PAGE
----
Choosing Premises to Connect

Which premises to connect, how to connect them and the cost of connection all interact in a complex way. A good starting point for determining which premises to connect is to download or internally source potential customer data. When planning a larger project, it’s a good idea to consult public data sources before deciding on a subset of users to connect. Openaddresses.io is a great free, editable source of address locations, and openstreetmap is a free, editable map of the world that includes buildings. Geocoding services, such as Google, and property and regional data from Zillow and the U.S. Census create a rich picture of premises that could be connected.

In addition, data is getting better. For example, a Facebook project is using artificial intelligence to convert satellite imagery into geolocated population data. This data is most useful in geographic information system (GIS) format. Tools such as Google Earth Pro and QGIS are a great free starting point.

Technology Choices

Because technology options continue to evolve daily, taking multiple options into account is important. Depending on the project, technology choices such as loose versus ribbonized fiber, splitter topology, locations and connectorization can have enormous impacts on the speed and cost at which a project can be deployed. Manufacturers are well-placed to advise on the potential of their product ranges and the benefits and impacts they can have. These manufacturers also have clear agendas and motivation to prove the value of their products.

Technology solution consulting is very complex, as each customer and project requirement must be taken into account. Consider both the capex and opex impacts of a number of scenarios. Depending on the scale of the project, standardizing the component set so that volume prices can be negotiated can be worthwhile. Some components are more commoditized than others, and some require more detailed engineering than others. Components have varying lead times and availability. Using a standardized component set can minimize the backup inventory for failures.

Following are some examples:

  • In brownfields with existing conduit, microfiber could minimize the amount of overbuild required, thus reducing the cost of construction.
  • In congested aerial deployments, a distributed split network could minimize the size and quantity of cables attached to poles.
  • If access to skilled technicians is limited, preconnectorized components could minimize the splicing required.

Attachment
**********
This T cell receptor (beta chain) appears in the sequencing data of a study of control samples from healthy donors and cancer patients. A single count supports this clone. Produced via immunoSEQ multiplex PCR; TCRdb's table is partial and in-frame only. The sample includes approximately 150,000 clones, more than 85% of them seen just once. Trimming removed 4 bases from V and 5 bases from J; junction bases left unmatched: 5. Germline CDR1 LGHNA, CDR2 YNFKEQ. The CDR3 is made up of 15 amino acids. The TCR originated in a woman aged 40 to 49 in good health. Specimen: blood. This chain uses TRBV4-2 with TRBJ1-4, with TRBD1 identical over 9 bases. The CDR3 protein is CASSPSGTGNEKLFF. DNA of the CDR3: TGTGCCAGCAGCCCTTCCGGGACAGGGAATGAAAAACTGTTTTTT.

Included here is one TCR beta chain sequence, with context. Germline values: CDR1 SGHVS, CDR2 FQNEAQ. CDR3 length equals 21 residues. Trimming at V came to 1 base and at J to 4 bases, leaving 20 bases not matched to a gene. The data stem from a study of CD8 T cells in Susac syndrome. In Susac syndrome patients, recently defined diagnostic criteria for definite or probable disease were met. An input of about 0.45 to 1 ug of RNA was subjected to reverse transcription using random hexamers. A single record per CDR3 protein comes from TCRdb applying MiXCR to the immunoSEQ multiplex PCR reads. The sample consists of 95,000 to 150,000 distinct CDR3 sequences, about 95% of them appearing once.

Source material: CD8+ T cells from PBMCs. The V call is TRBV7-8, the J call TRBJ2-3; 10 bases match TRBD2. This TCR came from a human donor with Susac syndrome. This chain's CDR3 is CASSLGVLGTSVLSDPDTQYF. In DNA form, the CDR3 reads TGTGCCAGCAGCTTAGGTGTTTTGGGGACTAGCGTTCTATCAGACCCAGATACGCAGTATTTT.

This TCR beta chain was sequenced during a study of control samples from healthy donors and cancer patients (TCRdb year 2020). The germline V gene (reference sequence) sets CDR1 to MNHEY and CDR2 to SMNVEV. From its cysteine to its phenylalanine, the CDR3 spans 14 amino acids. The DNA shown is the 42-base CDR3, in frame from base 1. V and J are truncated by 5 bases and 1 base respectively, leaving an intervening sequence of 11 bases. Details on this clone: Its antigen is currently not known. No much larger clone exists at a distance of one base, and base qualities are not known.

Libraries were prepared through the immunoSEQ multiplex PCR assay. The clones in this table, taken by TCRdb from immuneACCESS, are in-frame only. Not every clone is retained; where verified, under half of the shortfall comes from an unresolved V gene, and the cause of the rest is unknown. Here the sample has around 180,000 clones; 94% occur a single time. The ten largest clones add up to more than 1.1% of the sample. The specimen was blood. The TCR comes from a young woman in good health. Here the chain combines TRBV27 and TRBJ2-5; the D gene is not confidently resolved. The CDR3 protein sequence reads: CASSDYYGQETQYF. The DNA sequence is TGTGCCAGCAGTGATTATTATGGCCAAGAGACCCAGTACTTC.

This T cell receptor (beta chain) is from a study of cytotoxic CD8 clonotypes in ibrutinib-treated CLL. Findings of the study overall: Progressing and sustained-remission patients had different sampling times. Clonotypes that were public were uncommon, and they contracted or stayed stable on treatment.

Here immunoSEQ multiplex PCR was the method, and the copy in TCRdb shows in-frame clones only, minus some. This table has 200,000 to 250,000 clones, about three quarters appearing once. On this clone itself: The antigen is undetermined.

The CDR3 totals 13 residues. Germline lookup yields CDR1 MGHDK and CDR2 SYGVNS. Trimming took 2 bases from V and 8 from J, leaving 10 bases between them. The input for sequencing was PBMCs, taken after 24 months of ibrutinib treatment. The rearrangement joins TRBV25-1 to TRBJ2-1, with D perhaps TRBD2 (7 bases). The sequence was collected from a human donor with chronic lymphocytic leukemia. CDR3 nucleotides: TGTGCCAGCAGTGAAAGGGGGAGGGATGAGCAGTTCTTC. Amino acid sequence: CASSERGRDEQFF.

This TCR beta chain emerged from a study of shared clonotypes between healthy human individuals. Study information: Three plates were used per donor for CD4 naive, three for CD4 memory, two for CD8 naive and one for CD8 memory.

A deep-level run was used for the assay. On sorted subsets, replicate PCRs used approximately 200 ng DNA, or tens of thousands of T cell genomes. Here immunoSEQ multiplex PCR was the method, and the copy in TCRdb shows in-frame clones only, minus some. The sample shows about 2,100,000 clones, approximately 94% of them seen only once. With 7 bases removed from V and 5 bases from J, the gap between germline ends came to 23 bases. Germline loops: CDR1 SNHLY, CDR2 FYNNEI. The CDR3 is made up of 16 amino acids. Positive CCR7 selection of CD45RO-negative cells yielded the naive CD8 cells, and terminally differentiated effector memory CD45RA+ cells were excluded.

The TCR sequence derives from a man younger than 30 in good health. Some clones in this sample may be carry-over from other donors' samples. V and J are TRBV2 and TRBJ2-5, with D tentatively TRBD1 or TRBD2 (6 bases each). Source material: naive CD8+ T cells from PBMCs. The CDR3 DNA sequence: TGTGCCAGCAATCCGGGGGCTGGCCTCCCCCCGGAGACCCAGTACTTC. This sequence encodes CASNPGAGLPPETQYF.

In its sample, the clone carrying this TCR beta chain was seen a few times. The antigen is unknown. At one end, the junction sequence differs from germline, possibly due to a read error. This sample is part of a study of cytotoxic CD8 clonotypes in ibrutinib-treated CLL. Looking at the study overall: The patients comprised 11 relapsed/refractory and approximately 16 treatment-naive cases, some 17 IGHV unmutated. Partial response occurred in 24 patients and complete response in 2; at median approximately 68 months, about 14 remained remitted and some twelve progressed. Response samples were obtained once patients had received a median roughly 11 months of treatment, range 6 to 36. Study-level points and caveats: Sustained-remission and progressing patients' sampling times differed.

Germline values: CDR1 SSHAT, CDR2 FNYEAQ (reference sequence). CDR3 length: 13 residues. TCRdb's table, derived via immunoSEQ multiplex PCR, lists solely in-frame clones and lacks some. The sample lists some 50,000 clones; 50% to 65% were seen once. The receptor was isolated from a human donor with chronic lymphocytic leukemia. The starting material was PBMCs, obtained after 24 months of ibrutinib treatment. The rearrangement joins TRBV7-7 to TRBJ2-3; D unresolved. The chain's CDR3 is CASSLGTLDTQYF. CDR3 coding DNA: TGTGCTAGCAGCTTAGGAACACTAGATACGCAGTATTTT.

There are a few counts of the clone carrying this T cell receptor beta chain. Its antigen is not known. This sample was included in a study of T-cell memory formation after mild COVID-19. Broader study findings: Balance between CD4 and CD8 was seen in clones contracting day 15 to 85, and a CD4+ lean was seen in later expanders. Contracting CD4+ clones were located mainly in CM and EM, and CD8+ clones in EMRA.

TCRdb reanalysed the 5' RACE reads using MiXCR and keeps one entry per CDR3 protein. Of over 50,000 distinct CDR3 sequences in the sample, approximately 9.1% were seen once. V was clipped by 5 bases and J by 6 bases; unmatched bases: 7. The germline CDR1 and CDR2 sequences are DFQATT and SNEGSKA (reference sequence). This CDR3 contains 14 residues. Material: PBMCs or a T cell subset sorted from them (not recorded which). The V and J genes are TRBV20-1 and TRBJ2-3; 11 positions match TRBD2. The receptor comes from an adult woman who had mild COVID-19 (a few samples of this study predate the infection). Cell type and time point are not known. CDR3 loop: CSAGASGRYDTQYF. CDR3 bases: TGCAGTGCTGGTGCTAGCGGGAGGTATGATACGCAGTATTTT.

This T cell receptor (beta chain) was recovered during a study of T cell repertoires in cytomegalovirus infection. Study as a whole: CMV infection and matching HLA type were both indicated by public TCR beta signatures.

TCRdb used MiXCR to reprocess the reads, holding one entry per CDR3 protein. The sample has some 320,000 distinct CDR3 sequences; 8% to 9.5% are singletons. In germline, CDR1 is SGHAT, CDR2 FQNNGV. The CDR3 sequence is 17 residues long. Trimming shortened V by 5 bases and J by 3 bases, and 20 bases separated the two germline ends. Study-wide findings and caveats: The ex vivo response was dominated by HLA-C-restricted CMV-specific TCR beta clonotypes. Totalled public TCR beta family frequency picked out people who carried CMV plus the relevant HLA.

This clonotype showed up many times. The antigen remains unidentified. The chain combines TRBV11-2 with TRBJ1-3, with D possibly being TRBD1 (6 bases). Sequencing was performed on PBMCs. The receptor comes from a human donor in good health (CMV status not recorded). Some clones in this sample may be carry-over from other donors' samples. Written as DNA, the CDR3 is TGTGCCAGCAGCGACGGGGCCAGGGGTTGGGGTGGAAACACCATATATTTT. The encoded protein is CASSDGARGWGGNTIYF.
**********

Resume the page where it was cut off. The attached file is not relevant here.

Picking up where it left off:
• If a city has a low budget and is using its own employees, a splice-intensive solution may be appropriate if the technicians can be trained or have experience in deploying fiber.

A data-driven approach to technology choice enables the use of modern tools to support rigorous analysis. Auto-design and GIS tools are disrupting the marketplace, but their output is only as good as the data fed into them. Keeping the data stream healthy allows fast, iterative scenario analysis that can significantly improve FTTx rollout decisions, removing bottlenecks and supporting efficient rollouts.

Creating Designs

Once the data has been validated, it’s time to start creating designs. These can be indicative or actual outputs (often referred to as “detailed designs” or “constructable designs”). The objective of the design phase is to examine the cost estimates and possible combinations of materials and construction methods. Engaging in a test-design process allows deployers to validate the quality of inputs, processes and outputs.

Figure 3: Fiber network objects and some of the required data relationships
 
 

The challenge is to create designs that have all the attribution, relationships and geometry required to communicate what is needed. Figure 3 shows some items that need to be created in a design and their required information. This data is used as the basis for creating customer connection information through to detailed construction prints.

Sharing the initial design with construction partners assists in determining a rate card, or contractual framework for construction. The data can also be validated by using in-field tools or design redlining.

Managing Assets and Operating a Network

Once the input, design data and as-builts are in a consistent form, a deployer can roll out a network in a much more efficient manner. A consistent, transparent data foundation yields benefits not only during rollout but also throughout the entire asset life cycle. During continued upgrades, overbuilds or potentially even a complete change in direction, analysts, construction partners and other key stakeholders become more capable of in-depth visualization and analysis.

The use of data makes a network a living, breathing entity. Bandwidth usage can be related not just to the assets but also to actual customers, enabling rapid fault identification and rectification through a network management system. The network becomes transparent and can be used for advanced applications, such as electricity grid automation.

One of the most important questions potential subscribers ask is “When can I connect?” Different deployers answer this question in a number of ways. However, transparency is always important, as is a streamlined process that links to and enables easy connection fulfillment. A common way of communicating the connection schedule to potential customers is to use a signup web page that enables potential users to see if or when they can be connected.

Conclusion

Network builders need to start innovating their deployment methodologies to ultimately build faster, cheaper and with greater confidence.

A solid data foundation across the end-to-end network delivery is reaping results worldwide. Next time you sit down to consider the potential of a fiber project, be sure to have the best possible process and data to ensure the highest level of potential success.